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              Mapping identifiers for the integration of genomic datasets with the R/Bioconductor package biomaRt.

              Genomic experiments produce multiple views of biological systems, among them are DNA sequence and copy number variation, and mRNA and protein abundance. Understanding these systems needs integrated bioinformatic analysis. Public databases such as Ensembl provide relationships and mappings between the relevant sets of probe and target molecules. However, the relationships can be biologically complex and the content of the databases is dynamic. We demonstrate how to use the computational environment R to integrate and jointly analyze experimental datasets, employing BioMart web services to provide the molecule mappings. We also discuss typical problems that are encountered in making gene-to-transcript-to-protein mappings. The approach provides a flexible, programmable and reproducible basis for state-of-the-art bioinformatic data integration.
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                Author and article information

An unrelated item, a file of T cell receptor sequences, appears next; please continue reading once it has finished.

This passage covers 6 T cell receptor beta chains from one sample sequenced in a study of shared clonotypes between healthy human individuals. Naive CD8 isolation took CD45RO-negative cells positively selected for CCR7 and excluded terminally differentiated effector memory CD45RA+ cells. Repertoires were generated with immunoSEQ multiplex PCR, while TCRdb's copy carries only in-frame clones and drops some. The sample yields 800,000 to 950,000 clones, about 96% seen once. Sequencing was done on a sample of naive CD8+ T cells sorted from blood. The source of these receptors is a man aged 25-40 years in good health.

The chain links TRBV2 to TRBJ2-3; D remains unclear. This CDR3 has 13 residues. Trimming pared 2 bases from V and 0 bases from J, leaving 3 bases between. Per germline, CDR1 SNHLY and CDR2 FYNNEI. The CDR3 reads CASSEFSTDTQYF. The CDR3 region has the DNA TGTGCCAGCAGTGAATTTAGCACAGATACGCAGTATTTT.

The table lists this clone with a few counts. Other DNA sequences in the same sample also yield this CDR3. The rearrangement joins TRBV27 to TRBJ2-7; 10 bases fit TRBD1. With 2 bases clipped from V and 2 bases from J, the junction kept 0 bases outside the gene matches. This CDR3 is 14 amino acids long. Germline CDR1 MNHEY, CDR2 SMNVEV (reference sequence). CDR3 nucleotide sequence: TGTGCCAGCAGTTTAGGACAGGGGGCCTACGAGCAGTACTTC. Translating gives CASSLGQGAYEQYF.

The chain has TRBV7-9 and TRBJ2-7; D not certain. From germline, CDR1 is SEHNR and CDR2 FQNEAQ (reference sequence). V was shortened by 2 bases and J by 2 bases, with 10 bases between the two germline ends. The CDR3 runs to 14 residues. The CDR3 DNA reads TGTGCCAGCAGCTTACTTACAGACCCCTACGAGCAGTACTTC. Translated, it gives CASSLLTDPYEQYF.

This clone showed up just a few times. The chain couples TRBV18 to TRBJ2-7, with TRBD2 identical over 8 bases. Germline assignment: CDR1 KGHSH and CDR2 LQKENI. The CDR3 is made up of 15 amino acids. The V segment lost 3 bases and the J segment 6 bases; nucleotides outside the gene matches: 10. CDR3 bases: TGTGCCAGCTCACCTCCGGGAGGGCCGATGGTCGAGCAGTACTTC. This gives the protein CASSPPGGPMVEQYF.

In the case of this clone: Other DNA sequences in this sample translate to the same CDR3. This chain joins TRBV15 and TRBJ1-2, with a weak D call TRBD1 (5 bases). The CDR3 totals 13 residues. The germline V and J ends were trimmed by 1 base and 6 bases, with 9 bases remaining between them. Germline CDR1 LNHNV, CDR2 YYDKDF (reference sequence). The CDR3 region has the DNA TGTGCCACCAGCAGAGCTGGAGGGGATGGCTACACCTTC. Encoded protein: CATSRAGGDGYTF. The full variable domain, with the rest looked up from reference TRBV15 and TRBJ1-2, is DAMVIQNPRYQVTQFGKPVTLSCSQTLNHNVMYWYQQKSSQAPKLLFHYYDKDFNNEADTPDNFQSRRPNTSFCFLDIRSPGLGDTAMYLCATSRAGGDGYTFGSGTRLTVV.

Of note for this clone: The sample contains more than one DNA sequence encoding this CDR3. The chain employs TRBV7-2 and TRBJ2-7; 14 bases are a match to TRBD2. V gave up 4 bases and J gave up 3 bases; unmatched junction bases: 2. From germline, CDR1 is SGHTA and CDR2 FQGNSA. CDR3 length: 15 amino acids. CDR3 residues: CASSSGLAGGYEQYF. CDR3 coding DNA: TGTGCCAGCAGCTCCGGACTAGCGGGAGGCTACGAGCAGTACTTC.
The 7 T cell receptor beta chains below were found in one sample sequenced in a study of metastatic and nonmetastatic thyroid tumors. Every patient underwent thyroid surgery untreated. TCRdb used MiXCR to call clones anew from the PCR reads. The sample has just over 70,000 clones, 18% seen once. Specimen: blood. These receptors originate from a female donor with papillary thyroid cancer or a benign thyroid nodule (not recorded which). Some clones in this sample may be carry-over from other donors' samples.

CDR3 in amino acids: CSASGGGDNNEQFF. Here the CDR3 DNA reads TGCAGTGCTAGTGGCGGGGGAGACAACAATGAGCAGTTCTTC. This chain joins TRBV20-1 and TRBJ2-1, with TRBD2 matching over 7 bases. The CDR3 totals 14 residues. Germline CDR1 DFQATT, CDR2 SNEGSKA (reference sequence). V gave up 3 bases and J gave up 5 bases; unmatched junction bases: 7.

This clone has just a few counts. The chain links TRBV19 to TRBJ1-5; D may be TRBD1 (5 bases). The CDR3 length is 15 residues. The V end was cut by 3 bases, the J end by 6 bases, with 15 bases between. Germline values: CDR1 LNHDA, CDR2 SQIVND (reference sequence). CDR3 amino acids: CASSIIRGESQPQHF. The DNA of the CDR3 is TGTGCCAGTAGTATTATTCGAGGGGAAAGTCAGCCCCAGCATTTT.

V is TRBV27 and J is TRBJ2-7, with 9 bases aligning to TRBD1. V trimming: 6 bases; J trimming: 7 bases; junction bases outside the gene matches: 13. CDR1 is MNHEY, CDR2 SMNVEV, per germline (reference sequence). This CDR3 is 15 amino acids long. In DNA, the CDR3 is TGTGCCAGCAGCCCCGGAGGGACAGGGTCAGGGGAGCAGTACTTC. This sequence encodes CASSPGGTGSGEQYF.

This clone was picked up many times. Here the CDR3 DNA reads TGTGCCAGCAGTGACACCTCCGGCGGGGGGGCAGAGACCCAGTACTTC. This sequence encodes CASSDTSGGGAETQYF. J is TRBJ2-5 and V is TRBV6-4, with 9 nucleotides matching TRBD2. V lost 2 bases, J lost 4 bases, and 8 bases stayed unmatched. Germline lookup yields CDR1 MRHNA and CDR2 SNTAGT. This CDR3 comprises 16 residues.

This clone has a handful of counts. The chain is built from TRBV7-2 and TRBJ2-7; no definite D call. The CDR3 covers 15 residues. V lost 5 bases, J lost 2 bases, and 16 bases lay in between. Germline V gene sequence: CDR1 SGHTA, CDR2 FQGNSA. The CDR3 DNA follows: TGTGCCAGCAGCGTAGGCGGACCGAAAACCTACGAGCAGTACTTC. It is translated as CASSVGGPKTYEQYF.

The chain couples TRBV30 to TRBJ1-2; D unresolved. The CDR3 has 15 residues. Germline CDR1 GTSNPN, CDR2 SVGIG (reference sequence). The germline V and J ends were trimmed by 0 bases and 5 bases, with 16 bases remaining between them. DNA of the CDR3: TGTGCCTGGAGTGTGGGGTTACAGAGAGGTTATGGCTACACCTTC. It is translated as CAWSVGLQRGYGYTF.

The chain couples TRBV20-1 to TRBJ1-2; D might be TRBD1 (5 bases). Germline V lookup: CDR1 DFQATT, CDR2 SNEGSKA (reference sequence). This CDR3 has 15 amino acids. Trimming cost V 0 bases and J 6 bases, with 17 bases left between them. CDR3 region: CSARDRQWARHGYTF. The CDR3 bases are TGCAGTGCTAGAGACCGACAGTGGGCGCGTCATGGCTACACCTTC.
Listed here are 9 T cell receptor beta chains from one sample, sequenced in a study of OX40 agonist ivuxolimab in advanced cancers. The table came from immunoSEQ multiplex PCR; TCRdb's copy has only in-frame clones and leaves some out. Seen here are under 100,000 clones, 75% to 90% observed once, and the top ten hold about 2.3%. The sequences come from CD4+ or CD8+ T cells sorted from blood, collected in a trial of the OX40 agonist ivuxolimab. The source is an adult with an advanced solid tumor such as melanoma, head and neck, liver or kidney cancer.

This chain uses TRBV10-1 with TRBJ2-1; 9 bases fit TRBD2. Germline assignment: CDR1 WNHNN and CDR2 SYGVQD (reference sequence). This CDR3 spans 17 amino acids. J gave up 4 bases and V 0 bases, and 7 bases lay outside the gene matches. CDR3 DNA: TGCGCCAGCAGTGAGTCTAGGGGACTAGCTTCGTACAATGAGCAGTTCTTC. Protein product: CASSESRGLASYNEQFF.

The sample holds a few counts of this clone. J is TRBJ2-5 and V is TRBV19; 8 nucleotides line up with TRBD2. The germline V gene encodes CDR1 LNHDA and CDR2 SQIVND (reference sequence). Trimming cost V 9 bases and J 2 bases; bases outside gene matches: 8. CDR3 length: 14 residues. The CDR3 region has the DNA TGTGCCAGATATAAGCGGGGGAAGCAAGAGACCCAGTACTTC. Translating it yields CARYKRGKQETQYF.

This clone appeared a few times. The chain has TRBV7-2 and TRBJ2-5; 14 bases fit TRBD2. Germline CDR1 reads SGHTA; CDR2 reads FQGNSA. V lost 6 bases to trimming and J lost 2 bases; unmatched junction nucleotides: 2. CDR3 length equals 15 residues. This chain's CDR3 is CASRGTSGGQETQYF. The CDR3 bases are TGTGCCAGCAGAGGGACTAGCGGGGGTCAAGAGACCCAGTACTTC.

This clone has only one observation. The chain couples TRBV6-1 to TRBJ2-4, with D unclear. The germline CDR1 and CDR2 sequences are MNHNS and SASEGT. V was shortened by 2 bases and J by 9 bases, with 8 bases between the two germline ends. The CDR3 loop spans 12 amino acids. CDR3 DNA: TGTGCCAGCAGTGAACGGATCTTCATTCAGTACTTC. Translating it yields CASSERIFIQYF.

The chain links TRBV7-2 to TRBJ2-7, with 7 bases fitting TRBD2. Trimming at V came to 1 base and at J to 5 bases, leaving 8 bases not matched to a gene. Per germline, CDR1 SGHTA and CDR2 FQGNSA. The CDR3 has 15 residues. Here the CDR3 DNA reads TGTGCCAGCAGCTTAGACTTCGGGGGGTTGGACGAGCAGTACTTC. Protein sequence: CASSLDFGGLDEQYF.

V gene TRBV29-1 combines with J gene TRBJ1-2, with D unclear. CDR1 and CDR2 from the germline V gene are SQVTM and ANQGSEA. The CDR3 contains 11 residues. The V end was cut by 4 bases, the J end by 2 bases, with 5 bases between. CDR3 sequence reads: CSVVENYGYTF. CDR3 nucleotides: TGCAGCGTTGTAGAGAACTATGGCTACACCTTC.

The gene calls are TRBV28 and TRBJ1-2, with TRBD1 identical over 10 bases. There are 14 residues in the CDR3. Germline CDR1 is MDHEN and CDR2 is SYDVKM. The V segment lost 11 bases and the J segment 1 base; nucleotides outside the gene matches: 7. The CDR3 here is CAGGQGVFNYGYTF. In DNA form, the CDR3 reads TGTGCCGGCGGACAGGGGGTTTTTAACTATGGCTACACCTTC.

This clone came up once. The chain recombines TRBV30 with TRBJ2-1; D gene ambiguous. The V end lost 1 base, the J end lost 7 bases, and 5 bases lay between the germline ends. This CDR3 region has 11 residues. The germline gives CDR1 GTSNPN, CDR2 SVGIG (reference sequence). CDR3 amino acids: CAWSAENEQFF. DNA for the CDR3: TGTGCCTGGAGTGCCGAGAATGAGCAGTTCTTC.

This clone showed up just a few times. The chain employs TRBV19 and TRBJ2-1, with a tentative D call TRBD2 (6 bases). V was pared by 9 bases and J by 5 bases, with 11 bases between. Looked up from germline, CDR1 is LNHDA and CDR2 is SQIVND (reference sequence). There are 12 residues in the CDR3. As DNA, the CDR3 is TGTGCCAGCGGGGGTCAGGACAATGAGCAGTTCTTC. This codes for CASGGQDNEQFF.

Affiliations
                [1 ]Department of Agricultural, Food, and Nutritional Science, University of Alberta , Edmonton, AB T6G 2P5, Canada
                [2 ]University Clinic for Swine, Department for Farm Animals and Veterinary Public Health, University of Veterinary Medicine Vienna , Vienna 1210, Austria
                [3 ]Department of Large Animal Clinical Sciences, Western College of Veterinary Medicine, University of Saskatchewan , Saskatoon, SK S7N 5B4, Canada
                Author notes
                Journal
                Sci Rep
                Sci Rep
                Scientific Reports
                Nature Publishing Group
                2045-2322
                05 February 2016
                2016
                : 6
                srep20305
                10.1038/srep20305
                4742883
                26846722
                Copyright © 2016, Macmillan Publishers Limited

                This work is licensed under a Creative Commons Attribution 4.0 International License. The images or other third party material in this article are included in the article’s Creative Commons license, unless indicated otherwise in the credit line; if the material is not included under the Creative Commons license, users will need to obtain permission from the license holder to reproduce the material. To view a copy of this license, visit http://creativecommons.org/licenses/by/4.0/